Gast reached into his pocket and located the requested tool, climbing up the ladder hesitantly and sticking his head into the cable duct. He was greeted by the sight of Hojo, covered in dust bunnies and looking happier than Gast had seen him in a very long time, lying on his back and in the process of plucking a number of brightly-colored telephone wires off the linejacks. "Sir's wire strippers, sir," Gast proclaimed dryly, holding out the tool. "Would sir care for anything else while I'm up here? Dancing girls? Untold riches? A million gil, a chocobo, and a blowjob?"
"Sir would like for sir's loyal assistant to fetch sir's backpack, actually," Hojo quipped, fighting back a sneeze as a particularly energetic dust bunny landed directly on his nose. "Sir needs the roll of cat-3, the roll of cat-5, and the little black box from the front pocket." He began stripping the ends of each of the phone cables, clipping off the jacks and twisting the wires carefully.
"To hear is to obey, O master," Gast intoned, slipping back down the ladder and returning after a moment with the indicated items held in the makeshift pouch of his shirt held up with one hand. Hojo had finished stripping all the wires by the time he returned, and unrolled and clipped several six-inch lengths of the telephone cable to patch in.
Hojo worked quickly despite being flat on his back in a cramped space; he had not been exaggerating about the narrow time window they had to work with. Gast hovered as Hojo finished patching the last cable and plugged each of them into the telephone ports on the side of the small black box he had spent the last few weeks carefully constructing. Another phone line was attached to the other side, plugging back into the original telephone box; the last jack got a hastily-constructed Ethernet cable, and Hojo squirmed down the cable duct with the roll of cat-5 in his hand, playing it out as he went. "Time?" he called to Gast, his voice echoing.
"Twelve thirty-eight," Gast called back, glancing back down at his watch. "Are you sure this is going to work? You haven't tested it."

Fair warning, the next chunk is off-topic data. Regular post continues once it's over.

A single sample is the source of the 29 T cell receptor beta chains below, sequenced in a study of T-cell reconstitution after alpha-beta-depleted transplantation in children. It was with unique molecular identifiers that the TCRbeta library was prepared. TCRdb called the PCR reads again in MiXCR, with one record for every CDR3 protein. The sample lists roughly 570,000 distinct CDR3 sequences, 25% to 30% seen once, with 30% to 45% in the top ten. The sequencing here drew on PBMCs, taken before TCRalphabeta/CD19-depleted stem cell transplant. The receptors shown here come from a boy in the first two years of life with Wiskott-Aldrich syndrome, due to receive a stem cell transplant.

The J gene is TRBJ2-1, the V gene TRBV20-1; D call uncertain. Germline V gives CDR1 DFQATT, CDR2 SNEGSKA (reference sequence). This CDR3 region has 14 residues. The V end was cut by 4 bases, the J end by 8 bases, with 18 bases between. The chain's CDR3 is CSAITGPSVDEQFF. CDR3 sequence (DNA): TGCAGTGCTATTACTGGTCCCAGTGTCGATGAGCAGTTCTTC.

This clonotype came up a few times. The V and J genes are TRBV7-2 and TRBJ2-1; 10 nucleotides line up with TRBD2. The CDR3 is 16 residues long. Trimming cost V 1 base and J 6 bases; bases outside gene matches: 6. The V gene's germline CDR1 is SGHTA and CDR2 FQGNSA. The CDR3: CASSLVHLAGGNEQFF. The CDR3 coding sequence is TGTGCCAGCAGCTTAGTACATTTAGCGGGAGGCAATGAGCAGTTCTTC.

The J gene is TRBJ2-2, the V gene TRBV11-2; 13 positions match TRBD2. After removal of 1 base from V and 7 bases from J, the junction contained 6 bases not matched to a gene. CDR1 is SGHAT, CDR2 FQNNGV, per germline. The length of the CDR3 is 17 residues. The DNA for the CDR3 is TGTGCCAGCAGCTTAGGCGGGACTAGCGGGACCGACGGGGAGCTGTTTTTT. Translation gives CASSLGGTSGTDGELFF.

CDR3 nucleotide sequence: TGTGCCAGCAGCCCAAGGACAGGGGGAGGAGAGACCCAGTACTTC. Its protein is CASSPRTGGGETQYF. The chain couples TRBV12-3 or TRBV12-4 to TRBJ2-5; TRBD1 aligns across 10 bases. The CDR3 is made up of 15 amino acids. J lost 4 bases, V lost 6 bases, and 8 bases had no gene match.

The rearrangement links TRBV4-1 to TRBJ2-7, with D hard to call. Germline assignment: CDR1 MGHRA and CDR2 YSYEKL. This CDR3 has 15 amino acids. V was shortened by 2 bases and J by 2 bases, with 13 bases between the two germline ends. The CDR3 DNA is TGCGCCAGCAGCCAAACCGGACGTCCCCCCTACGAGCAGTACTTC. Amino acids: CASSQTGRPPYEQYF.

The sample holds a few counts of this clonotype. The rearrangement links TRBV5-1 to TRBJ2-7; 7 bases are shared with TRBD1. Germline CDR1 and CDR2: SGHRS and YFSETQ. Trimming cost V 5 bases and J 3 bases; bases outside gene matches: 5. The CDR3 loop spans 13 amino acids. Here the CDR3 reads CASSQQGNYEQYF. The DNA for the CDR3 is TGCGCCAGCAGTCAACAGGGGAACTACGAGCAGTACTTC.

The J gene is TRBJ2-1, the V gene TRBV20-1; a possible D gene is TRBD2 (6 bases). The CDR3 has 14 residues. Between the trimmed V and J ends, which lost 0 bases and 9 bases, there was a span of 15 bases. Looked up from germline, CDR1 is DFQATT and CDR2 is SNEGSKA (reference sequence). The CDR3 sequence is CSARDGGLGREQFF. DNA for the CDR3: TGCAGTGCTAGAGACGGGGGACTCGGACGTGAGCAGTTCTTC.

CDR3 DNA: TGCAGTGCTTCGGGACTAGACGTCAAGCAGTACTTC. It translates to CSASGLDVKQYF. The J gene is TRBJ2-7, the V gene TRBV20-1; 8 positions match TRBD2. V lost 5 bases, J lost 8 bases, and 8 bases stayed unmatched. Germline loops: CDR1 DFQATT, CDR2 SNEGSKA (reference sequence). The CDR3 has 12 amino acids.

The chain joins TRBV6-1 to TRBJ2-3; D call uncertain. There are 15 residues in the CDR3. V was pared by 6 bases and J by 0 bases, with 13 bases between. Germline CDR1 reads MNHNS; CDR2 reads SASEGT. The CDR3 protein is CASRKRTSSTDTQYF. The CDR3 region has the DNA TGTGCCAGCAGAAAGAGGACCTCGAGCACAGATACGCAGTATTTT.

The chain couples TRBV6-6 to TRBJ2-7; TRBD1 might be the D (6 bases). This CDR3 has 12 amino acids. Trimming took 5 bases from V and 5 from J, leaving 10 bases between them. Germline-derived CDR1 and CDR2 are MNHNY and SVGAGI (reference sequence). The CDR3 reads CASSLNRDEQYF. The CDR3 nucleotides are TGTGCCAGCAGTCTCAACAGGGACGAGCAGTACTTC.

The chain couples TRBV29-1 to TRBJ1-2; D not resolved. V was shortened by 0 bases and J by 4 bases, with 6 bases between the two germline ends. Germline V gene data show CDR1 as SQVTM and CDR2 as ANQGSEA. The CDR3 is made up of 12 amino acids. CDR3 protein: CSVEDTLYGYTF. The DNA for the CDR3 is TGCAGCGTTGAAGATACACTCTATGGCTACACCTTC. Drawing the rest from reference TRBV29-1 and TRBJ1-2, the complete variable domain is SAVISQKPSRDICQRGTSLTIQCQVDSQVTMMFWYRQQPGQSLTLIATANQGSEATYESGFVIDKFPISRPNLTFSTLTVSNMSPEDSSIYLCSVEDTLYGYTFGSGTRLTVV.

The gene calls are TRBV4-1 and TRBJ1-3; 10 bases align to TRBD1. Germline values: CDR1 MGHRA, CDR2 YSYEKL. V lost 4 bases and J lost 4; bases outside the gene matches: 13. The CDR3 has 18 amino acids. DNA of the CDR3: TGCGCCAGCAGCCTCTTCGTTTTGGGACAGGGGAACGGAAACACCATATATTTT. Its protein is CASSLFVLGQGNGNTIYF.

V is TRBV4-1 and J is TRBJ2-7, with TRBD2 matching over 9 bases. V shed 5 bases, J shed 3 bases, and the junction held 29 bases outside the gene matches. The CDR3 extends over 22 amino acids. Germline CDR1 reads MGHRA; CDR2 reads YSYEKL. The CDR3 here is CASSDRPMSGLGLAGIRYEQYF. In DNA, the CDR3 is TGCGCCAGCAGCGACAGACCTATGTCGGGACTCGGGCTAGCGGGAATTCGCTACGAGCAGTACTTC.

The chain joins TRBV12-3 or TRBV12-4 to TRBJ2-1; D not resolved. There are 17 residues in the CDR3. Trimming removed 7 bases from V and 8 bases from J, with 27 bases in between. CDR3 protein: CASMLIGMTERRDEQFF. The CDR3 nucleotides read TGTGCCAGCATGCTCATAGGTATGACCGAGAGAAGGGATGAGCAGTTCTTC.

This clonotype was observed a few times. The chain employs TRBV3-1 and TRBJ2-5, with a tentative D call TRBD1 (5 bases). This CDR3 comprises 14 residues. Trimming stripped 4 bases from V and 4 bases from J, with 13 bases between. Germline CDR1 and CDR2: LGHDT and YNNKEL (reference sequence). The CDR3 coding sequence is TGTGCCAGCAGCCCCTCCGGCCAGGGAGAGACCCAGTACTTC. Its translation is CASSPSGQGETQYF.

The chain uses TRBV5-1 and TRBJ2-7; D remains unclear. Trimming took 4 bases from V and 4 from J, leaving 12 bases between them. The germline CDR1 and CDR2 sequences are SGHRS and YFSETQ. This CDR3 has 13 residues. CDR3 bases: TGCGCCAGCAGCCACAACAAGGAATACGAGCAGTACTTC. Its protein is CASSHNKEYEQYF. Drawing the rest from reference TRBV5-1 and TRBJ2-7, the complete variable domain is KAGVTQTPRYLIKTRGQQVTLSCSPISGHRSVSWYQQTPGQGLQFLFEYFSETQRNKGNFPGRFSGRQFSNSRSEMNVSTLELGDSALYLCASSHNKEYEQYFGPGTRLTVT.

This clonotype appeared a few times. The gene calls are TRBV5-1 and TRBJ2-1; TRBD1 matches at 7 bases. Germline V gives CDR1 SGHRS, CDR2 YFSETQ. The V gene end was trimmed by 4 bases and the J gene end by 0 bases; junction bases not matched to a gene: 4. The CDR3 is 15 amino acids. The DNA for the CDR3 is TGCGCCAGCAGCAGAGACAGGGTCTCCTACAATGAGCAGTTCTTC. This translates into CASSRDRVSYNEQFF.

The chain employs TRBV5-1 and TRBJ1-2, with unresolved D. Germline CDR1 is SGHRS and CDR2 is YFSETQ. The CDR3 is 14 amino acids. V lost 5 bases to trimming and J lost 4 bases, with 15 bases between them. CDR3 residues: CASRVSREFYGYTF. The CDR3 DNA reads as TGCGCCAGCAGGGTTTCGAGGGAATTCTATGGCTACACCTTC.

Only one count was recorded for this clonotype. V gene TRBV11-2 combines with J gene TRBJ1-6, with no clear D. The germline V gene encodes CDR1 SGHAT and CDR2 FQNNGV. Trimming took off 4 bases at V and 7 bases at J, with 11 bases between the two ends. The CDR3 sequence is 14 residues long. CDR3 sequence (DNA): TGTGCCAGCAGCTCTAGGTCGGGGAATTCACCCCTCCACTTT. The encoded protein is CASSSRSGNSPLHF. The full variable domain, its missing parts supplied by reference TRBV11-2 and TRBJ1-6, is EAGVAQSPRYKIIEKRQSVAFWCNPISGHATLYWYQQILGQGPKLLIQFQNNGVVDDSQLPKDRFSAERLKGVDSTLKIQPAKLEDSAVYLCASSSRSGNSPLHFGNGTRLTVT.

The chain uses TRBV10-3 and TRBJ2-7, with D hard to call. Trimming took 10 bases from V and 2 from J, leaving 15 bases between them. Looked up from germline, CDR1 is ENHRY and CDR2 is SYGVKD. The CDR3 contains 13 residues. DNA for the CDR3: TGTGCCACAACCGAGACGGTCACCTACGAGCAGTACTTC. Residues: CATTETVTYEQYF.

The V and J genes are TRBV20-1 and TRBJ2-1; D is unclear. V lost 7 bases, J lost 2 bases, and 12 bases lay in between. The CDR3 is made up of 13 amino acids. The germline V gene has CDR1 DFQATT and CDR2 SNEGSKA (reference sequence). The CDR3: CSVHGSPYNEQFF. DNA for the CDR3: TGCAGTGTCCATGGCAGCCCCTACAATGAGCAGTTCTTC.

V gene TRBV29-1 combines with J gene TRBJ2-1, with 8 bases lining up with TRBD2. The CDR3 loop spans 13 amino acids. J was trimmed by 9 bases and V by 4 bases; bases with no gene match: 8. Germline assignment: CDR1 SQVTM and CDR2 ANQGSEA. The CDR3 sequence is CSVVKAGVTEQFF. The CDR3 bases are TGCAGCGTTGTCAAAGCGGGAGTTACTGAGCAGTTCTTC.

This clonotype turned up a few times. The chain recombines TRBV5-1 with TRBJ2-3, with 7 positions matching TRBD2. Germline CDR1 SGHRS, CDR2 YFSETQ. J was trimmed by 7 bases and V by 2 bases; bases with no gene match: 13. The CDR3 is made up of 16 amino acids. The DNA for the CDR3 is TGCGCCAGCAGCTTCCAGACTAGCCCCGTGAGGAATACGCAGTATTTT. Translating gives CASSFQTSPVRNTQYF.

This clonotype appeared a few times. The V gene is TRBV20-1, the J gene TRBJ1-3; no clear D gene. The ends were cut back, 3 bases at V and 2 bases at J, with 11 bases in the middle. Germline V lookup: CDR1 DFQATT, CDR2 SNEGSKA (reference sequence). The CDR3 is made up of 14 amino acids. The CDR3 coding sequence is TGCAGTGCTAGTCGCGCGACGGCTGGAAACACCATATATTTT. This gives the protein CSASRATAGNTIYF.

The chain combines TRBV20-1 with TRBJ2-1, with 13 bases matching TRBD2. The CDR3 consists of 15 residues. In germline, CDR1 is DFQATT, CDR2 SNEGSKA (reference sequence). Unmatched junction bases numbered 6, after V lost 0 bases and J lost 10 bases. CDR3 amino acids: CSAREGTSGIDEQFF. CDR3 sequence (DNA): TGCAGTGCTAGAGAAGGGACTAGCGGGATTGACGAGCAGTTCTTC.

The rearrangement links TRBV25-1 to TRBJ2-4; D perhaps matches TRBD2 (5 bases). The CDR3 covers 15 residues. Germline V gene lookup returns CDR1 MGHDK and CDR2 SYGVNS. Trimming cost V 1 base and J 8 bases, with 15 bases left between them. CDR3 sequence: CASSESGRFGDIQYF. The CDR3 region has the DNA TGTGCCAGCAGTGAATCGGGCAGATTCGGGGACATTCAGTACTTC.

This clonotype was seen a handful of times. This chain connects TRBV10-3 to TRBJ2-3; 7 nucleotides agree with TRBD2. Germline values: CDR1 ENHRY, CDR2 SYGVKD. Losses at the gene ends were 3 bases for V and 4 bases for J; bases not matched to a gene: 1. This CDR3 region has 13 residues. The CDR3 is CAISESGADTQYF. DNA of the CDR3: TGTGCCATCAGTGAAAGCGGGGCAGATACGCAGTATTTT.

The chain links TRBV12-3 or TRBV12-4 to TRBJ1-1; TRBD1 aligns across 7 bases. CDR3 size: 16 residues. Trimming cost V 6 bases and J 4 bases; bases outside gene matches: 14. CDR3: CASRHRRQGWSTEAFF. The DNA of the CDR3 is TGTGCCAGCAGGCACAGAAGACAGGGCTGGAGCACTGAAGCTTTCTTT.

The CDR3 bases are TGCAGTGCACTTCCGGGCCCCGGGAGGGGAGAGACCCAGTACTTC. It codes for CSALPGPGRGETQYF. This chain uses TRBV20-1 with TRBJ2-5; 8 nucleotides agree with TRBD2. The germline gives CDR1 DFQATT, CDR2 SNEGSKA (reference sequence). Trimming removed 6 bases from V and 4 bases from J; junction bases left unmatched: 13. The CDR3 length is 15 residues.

"Couldn't test it." Hojo disappeared out of sight, and a muffled <thud> and a curse drifted through the duct. "The theory's sound, though."
"Oh, great. We're risking our necks and our reputations for something that's sound in theory." Gast rolled his eyes. "I'll make sure that it's down on our explusion papers. 'The theory was sound.'"
"Oh, relax. It's almost winter break; they'll have forgotten about us by the time spring term starts back up again. Besides, have I ever been wrong before?" The top of Hojo's head became visible again down the duct as he squirmed back towards the missing panel. "Don't answer that."
Gast scurried back down the ladder. "The hamster, Simon. Tell me how you weren't wrong about the hamster."
Covered in dust, grinning like a maniac, Hojo held up his hands as he dropped out of the duct and hit the floor in an easy crouch. "That hamster wanted to be there. He told me so himself." He dusted himself off and scowled; there was a huge smear of dust directly down his black T-shirt, nearly obscuring the small, neat lettering ('Do Not Place In Direct Sunlight') across the front of it.
"That hamster wasn't exactly in a position to talk afterwards, now was it, Simon?" Moving as smoothly as though they had rehearsed it -- and indeed, he had played fetch-and-carry boy for a number of Hojo's other midnight raids, though never on one this daring -- Gast swept up his and Hojo's backpacks, handing Hojo's over and slinging his own over one shoulder. "Where next?"
Hojo was already half out the door. "Lighting control cabinet on the sixth floor."
Getting into the lighting cabinet took all of five minutes; the lock sprang open easily beneath Hojo's fingertips. "You do realize," Gast mused (loops of electrical wire over his arms and shoulders, so that he looked like nothing more than a Yule tree capped with tinsel himself), "that this isn't going to be visible during the day."
Hojo barely looked up, lifting one hand to shove his own glasses back up his face with the back of his hand and stifling a sneeze as the dust threatened to overwhelm him. "Yeah, I know. It doesn't have to be. It's the sort of thing that works best after dark anyway -- and besides, they'll figure it out soon enough. I don't really expect it to last past morning." He grinned, manically. "Because you know that they're going to blame us."
"They always do," Gast sighed, playing out the wire at a steady rate. "All right, where were we? Whose question is it?"
"Yours," Hojo replied, distractedly, working one-handed on the electrical wires; his other hand was firmly tucked behind his back, a habit he'd learned last year after one too many hits of voltage. "I asked the one about the guanyl-ortho-oxyl-diphthamide catalytic RNA equation." He jerked his hand back quickly as it was followed by a shower of sparks and cursed, then scowled and pulled a many-times-creased circuit diagram out of the back pocket of his jeans, consulting it with a frown.